If you’ve ever stayed in a caravan in places like Wales, UK in the last few years you’ll likely have noticed the lack of Internet connectivity. Outernet however hopes to alleviate the withdrawal somewhat by downloading web pages from a space satellite to a receiver which you connect to via Wi-Fi.
There first consumer device is the Lantern, it acts as a receiver that is sent data from a satellite and the content is stored on it so you can access the information from you computers, similar to how a NAS device works. Websites that will be accessible from the device will be Project Gutenberg which hosts public domain book, Open Source Ecology which hosts designs for various items ranging from tractors to 3D printers, and Wikipedia. In addition to those will be news sites include Deutsche Welle.
Currently the campaign funds stand at $245,119 where as the target was $200,000. They do not appear to have a maximum limit to the amount of devices they are selling so you can still buy one for $99, there are currently 22 days left on the campaign so there’s plenty of time to pick one up.
If this project interests you go and check the Indiegogo campaign page there is a ton of information on the project if you’re sceptical by the project’s feasibility, they also have some interesting graphics there which show what they want to do with the money they raise, they even have plans if they reach $10,000,000 to launch 24 cubesats. At the more realistic goal of $300,000 they plan on making an Android app for their service to accompany a receiver that could appear in the future.
The post A crowd funded Lantern will bring Internet to ‘dark’ places appeared first on The Mukt.
Electronic Frontier Foundation release secure messaging scorecard to help identify the messengers you should be using
It’s not true to say that everyone has become more wary of their communications data since we heard the news of the capabilities of the spy agencies. However many more are concerned. For those that are the EFF have released a score card outlining the most secure messaging services. On top in the chart are relative newcomers to the encryption market, Silent Phone and Silent Text. Also on top is RedPhone and Text Secure aka Signal on iOS devices. Also scoring perfect points was CryptoCat and ChatSecure + Orbot (both of them running together.)
Each program has been tested against a list of requirements and for each it passed it got a green tick otherwise they’re given a red strike through. The different requirements were:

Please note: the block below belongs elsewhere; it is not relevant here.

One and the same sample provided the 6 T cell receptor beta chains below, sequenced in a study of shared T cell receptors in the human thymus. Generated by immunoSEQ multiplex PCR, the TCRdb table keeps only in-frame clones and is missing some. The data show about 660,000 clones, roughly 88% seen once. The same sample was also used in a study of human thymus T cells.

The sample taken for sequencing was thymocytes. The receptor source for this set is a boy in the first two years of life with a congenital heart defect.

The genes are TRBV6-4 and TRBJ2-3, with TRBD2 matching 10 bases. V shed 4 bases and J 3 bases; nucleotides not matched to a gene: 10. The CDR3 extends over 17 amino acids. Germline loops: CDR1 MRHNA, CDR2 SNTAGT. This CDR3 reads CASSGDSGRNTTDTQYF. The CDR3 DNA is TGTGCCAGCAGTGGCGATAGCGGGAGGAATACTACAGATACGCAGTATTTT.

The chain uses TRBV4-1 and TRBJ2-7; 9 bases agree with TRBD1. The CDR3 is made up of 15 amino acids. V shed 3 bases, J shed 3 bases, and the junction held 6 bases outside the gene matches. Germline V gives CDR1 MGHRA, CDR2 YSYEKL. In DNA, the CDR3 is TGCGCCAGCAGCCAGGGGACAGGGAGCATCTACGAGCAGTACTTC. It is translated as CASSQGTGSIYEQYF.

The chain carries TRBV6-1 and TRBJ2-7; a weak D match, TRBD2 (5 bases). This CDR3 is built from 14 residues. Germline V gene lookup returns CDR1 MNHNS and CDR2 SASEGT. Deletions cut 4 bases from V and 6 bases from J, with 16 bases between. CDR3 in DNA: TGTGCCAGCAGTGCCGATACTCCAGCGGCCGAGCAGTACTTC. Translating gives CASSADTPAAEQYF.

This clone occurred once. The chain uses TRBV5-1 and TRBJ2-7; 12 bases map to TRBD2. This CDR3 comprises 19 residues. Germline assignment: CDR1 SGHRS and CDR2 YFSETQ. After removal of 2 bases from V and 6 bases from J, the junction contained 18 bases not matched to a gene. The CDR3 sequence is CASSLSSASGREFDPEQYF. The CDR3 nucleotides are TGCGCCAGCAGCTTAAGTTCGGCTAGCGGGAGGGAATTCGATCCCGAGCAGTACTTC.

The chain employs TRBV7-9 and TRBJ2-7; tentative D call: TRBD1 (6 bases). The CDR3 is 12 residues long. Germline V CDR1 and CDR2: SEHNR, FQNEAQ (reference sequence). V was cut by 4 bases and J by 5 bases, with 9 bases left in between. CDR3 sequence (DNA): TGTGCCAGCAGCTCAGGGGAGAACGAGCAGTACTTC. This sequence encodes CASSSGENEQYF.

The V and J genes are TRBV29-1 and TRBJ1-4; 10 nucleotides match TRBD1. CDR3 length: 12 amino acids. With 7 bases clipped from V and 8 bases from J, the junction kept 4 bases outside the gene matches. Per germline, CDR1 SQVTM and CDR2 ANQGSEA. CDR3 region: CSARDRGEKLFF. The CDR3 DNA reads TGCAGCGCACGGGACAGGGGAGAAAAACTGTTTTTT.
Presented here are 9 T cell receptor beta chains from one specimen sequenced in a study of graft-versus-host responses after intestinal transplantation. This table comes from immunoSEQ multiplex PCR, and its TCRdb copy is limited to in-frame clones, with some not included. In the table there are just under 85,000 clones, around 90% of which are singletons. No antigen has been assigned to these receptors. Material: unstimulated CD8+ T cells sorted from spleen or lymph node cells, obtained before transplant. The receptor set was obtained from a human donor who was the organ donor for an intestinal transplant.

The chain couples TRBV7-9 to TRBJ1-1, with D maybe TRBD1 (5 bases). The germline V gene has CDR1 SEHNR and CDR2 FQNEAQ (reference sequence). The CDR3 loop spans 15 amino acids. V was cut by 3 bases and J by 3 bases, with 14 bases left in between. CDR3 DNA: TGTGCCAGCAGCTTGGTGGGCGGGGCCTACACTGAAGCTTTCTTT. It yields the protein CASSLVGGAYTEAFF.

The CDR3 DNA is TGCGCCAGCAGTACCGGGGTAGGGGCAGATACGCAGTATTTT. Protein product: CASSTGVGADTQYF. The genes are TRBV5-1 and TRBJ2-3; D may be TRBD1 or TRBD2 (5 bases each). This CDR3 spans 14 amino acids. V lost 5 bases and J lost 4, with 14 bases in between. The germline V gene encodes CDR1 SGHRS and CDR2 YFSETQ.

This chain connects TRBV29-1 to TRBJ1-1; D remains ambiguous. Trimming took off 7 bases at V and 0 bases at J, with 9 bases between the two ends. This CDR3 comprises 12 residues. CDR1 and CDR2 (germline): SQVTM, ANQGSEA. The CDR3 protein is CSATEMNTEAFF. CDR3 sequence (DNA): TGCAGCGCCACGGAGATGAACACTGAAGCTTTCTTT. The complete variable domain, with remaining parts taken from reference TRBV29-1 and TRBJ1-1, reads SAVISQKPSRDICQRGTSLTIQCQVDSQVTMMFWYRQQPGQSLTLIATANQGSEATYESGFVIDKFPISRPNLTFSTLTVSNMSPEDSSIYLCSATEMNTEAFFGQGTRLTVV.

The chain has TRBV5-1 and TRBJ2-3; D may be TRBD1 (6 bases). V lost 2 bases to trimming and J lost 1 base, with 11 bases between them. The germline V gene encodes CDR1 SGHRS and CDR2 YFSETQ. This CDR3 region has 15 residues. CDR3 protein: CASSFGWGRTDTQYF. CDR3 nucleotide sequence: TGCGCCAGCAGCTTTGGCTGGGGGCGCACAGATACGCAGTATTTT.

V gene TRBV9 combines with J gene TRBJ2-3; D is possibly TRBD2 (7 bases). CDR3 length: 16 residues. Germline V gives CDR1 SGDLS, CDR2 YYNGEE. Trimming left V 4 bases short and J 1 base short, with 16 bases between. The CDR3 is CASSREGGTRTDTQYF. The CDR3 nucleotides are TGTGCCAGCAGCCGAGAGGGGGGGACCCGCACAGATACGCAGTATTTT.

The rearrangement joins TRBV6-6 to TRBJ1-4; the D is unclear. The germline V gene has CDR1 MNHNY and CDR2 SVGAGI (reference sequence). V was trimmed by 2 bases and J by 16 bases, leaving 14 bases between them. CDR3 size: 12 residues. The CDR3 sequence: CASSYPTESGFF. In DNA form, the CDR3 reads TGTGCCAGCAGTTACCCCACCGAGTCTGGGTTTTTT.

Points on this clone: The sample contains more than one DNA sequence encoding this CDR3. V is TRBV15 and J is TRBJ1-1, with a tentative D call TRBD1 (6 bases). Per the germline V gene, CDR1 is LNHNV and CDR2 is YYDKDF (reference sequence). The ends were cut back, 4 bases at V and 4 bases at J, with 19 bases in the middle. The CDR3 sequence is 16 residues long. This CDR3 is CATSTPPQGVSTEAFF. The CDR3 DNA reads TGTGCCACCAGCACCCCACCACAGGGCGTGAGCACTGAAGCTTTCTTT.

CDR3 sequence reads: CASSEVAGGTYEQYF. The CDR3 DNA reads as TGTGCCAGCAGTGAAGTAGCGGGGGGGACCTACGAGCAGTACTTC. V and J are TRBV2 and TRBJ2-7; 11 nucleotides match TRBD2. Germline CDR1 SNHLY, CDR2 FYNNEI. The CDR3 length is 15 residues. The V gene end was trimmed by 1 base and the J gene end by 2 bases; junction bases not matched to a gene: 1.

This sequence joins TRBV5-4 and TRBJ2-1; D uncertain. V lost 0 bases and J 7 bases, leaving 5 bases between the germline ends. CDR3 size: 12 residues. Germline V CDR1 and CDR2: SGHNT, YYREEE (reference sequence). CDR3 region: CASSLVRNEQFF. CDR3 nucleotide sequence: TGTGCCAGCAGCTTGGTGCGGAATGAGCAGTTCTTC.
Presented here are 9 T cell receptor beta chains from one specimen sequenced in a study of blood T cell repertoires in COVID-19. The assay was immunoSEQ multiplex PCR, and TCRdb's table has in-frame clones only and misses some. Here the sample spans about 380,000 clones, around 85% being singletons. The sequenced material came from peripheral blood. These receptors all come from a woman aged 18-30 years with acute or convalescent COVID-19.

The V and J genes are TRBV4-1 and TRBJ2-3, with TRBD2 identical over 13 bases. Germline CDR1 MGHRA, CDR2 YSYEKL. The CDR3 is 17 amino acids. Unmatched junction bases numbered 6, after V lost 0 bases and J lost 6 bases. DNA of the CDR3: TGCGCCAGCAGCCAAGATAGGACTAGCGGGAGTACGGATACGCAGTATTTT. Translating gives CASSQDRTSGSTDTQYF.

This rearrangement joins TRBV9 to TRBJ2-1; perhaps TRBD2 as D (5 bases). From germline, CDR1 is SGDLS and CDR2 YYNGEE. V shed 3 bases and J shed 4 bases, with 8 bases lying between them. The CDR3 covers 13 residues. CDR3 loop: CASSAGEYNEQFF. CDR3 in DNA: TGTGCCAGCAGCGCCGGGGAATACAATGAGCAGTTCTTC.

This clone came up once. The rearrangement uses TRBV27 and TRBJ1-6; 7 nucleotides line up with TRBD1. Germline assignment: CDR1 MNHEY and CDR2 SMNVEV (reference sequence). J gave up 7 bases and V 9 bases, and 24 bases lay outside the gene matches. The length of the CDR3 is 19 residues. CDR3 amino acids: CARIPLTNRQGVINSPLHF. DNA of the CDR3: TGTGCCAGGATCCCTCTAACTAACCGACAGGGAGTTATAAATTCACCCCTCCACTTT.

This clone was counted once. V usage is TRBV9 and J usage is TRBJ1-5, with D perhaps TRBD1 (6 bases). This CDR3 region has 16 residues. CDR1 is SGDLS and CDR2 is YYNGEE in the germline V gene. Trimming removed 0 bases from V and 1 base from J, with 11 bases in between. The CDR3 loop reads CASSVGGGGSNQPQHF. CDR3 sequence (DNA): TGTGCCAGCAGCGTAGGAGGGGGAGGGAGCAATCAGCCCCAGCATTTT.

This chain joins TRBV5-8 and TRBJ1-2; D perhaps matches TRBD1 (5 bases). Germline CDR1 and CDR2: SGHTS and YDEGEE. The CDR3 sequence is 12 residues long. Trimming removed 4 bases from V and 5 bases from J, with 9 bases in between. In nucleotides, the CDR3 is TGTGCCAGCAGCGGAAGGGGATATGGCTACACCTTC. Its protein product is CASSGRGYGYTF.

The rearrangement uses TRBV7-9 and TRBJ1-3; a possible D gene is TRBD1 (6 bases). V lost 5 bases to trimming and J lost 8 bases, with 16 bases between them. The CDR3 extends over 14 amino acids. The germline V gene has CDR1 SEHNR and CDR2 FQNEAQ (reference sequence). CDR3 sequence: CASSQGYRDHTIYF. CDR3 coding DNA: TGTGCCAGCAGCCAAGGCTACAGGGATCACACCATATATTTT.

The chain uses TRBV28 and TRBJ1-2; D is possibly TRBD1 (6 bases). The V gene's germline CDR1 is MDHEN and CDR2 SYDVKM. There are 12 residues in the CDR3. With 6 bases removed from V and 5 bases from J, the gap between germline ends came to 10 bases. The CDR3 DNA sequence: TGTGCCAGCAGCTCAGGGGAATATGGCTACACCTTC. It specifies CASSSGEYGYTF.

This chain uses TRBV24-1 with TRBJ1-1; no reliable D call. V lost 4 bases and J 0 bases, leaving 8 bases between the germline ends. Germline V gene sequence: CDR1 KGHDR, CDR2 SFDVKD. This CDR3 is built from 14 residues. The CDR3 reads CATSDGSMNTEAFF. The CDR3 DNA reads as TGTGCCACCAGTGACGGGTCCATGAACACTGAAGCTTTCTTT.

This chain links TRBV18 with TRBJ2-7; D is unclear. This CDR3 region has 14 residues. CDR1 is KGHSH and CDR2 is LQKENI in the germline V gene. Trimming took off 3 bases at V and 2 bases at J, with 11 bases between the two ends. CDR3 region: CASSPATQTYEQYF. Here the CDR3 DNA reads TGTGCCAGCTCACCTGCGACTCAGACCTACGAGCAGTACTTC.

-Encrypted in transit?
-Encrypted so the provider can’t read it?
-Can you verify contacts’ identities?
-Are past comms secure if your keys are stolen?
-Is the code open to independent review?
-Is the security design properly documented?
-Has there been any recent code audit?
That’s a pretty stringent set of requirements to meet however I can see some potential caveats, one is that TextSecure currently requires Google Play services to run correctly, if you have this installed you are sending data to Google so although your communications through TextSecure will be perfectly safe you may be sending more data to Google where as if you were running a custom ROM without the Google additions with ChatSecure + Orbot you may be more secure if you take the entirety of the data that leaves your device into account. This ‘caveat’ however is mostly hypothetical however and may only pander to the someone slightly more cautious about Google.
Speaking of Google, their Hangouts protocol does very poorly in this test, the only items it passes on are: Encrypted in transit? Has there been a recent code audit? Even Apple’s iMessage beats it, only failing to get a pass mark on: Can you verify contacts’ identities? and Is the code open to independent review?
Worryingly the most popular services used did extremely poorly, although not unexpected by a long shot. These services include WhatsApp, Viber, Yahoo! Messenger, SnapChat, Skype, QQ, Kik, Facebook chat, BBM and AIM. If you use any of these services and want to see where they fall down then check the scorecard for more details. Most however do fall on: Encrypted so the provider can’t read it? There is a simple solution to this if you can rope your mates in to do the same as you. Use Pidgin or Adium and install the OTR plugin, then sign in to your accounts, they both support a ton of protocols and then you can send encrypted messages, but the recipient must be also running Pidgin or Adium with the OTR plugin.
For those not following net neutrality, it’s the concept where all users can access any website online at an equal speed, like we can now. However there is a subset of people who say that what we have today isn’t fair to ISPs and argue for a model where you pay more for certain services. If you look at services like Netflix, it’s what the average person uses the most and the content is bandwidth heavy. On the other hand you might have someone who never uses Netflix and other streaming services. Both of these people using the internet for one hour non-stop will have widely different data usages in that time and so some people argue for the person using more bandwidth to pay more for their service.
Despite this, Obama, the tech community and most users of the Internet see the loss of net neutrality as a threat as it could potentially limit access to anything. Many critics worry that ISPs will abuse this new power to make people pay extra to use social media or news websites and so on, making the internet more like Pay TV where you can buy sports bundles and movie bundles, which is downright terrible.
In the past Obama has been a vocal critic of the erosion of net neutrality and has recently said that a free and open Internet was as critical to Americans’ lives as electricity and telephone service and should be regulated like those utilities to protect consumers. He went on to say “For almost a century, our law has recognized that companies who connect you to the world have special obligations not to exploit the monopoly that enjoy over access into and out of you home or business, it is common sense that the same philosophy should guide any service that is based on the transmission of information – whether a phone call or a packet of data.”
If you want to add your name to Obama’s statement directed at the FCC you can add your name here.